We believe that the outdoors are vital to our growth as learners. Roseville Community School (RCS) explores plants and animals in a local, creek setting, teaching first-hand about watersheds, ecosystems, and how we can become stewards of these important resources. A special focus on bird study introduces citizen-science and kindles a life-long love of nature.
How deep is the water? Opportunities for learning naturally occur through questions: "What is the temperature? How does it compare to last time we visited? What is that type of bird? Why are these plants only here in spring? Is the water safe to drink? What else lives in the water? What makes a log decompose? Where do the squirrels go during the winter?"
Up close and personal: Connections to our outdoor space are developed through various ways, skimming stones, discovering birds nests and mushrooms, balancing upon a log, catching tadpoles and crawdads, recording the changing of the seasons, watching the salmon spawn, or beavers building a dam.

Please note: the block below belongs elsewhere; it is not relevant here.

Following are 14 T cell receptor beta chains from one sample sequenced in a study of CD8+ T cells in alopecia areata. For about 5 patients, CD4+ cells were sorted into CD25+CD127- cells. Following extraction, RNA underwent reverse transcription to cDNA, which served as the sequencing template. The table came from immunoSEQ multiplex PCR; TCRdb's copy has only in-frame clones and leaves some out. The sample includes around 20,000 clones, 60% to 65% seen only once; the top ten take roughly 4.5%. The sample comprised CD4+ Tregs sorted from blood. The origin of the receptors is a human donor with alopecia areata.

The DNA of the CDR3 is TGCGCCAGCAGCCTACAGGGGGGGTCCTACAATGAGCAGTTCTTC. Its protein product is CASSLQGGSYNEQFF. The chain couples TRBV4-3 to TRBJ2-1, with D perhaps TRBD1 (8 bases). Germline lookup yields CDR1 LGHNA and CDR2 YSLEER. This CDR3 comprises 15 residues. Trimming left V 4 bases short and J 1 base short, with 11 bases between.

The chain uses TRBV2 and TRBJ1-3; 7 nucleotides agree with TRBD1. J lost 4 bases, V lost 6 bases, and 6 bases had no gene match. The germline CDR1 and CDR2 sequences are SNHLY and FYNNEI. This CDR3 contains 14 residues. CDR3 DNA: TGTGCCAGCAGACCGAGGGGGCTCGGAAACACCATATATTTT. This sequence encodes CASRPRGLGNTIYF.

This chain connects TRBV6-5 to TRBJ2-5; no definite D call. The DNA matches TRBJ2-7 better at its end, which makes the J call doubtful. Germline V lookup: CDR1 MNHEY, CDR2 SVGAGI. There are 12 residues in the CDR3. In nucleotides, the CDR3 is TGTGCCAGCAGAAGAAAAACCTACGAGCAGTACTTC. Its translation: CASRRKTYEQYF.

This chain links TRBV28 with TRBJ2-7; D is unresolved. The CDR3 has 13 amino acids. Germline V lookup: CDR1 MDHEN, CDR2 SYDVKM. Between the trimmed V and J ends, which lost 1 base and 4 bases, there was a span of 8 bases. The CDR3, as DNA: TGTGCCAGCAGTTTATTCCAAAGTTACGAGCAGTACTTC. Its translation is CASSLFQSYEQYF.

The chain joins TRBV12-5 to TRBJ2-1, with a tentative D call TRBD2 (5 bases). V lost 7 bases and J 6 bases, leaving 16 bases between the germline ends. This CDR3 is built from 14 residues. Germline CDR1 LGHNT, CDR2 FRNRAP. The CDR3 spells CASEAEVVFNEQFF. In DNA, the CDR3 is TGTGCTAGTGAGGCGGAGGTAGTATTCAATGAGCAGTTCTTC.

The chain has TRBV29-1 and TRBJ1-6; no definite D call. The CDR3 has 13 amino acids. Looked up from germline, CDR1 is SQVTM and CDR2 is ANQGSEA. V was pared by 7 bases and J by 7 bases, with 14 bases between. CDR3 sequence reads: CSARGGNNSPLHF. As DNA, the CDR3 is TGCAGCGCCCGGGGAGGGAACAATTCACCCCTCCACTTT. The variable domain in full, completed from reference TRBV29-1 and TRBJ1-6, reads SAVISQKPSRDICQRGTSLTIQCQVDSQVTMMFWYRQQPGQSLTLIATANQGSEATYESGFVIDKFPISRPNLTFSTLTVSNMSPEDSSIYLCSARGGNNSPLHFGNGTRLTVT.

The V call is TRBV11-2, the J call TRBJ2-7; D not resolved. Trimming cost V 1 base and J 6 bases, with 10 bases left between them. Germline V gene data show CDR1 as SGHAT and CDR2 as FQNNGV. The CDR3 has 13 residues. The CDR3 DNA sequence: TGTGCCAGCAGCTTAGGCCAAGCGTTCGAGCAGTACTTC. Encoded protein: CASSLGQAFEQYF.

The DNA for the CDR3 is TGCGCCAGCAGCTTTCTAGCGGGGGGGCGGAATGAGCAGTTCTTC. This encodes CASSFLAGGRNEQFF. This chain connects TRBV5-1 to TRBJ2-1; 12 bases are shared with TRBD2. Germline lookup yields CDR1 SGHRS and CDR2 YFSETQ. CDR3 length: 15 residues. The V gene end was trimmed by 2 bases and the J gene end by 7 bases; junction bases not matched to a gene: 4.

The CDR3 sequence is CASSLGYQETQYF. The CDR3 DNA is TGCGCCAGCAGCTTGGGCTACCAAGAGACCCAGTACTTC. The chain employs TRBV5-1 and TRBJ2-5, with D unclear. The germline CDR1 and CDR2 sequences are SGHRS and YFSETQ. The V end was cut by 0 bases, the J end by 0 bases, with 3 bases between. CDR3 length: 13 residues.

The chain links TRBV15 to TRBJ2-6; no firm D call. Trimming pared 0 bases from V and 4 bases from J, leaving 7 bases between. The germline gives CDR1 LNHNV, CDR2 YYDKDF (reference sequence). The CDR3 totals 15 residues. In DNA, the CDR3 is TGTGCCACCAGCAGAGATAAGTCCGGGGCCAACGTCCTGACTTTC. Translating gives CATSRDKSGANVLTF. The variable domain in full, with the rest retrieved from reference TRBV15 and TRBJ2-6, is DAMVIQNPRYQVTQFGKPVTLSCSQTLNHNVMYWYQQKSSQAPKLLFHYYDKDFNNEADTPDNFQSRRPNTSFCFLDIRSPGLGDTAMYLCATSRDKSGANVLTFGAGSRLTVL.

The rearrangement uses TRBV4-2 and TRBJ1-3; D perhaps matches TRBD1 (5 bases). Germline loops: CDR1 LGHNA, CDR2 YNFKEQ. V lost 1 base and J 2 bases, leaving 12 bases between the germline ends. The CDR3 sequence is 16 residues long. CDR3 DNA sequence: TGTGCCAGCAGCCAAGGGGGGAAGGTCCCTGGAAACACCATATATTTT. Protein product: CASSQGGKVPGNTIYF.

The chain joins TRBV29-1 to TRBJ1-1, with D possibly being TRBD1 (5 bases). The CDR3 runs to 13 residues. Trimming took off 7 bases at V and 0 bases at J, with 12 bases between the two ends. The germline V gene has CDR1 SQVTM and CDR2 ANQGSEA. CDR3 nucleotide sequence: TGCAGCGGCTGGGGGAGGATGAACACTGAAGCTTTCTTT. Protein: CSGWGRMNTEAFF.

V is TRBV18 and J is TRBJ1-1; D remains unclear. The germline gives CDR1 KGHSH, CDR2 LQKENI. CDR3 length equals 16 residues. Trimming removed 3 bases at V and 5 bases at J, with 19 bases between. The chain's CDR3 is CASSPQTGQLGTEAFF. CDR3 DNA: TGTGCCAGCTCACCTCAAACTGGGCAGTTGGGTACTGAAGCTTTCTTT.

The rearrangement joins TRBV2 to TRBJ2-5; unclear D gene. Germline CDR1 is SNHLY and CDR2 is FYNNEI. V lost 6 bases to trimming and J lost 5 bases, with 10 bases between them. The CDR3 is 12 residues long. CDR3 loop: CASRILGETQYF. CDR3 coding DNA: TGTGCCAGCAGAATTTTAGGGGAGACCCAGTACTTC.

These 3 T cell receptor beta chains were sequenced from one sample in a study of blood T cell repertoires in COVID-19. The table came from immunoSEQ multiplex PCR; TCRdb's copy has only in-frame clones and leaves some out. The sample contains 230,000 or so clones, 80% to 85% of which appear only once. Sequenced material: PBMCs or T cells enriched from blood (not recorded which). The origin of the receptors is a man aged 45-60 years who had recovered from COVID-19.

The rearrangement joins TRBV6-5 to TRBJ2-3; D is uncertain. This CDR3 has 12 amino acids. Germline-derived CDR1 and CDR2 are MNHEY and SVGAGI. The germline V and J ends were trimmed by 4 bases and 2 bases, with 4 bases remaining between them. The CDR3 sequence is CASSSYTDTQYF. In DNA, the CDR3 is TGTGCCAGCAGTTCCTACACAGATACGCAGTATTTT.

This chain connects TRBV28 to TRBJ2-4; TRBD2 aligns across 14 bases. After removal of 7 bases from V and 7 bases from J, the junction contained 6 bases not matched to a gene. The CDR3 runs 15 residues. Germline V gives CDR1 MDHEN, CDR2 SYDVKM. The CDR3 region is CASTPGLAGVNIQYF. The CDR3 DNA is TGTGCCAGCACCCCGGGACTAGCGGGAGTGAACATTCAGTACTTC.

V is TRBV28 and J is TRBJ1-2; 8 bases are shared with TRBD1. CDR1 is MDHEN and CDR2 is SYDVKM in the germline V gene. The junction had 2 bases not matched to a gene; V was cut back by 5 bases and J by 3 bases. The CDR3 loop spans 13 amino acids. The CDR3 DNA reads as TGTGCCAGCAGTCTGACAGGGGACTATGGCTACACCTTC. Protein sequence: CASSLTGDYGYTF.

Stewardship: Children immersed in their learning process, through looking closely and asking questions, develop a sense of caring and concern for environment.
This year, our outdoor studies emphasize birds. We are paying close attention to our feathered friends and learning more about the world through their behaviors. Through this inquiry-based, integrated approach to learning, the children get inspired to find out about the world around them, and why it is important to us personally and as a community.
"I never noticed how many birds were around until we started studying them!"
-- Chris 6th grade
Students study birds: Measure wing spans, explain differences, map migration patterns, learn local birds, and bird calls in our garden and creek habitats, all contributing to a growing appreciation of our environment and the lives within it.
Students become very engaged when hearing fun facts about local birds! They dash inside to grab binoculars when they've spotted something new in the garden.
We learn to take care of birds and gain understanding of how they, in turn, pollinate our garden or eat bad bugs from our vegetable patch to take care of us in return.
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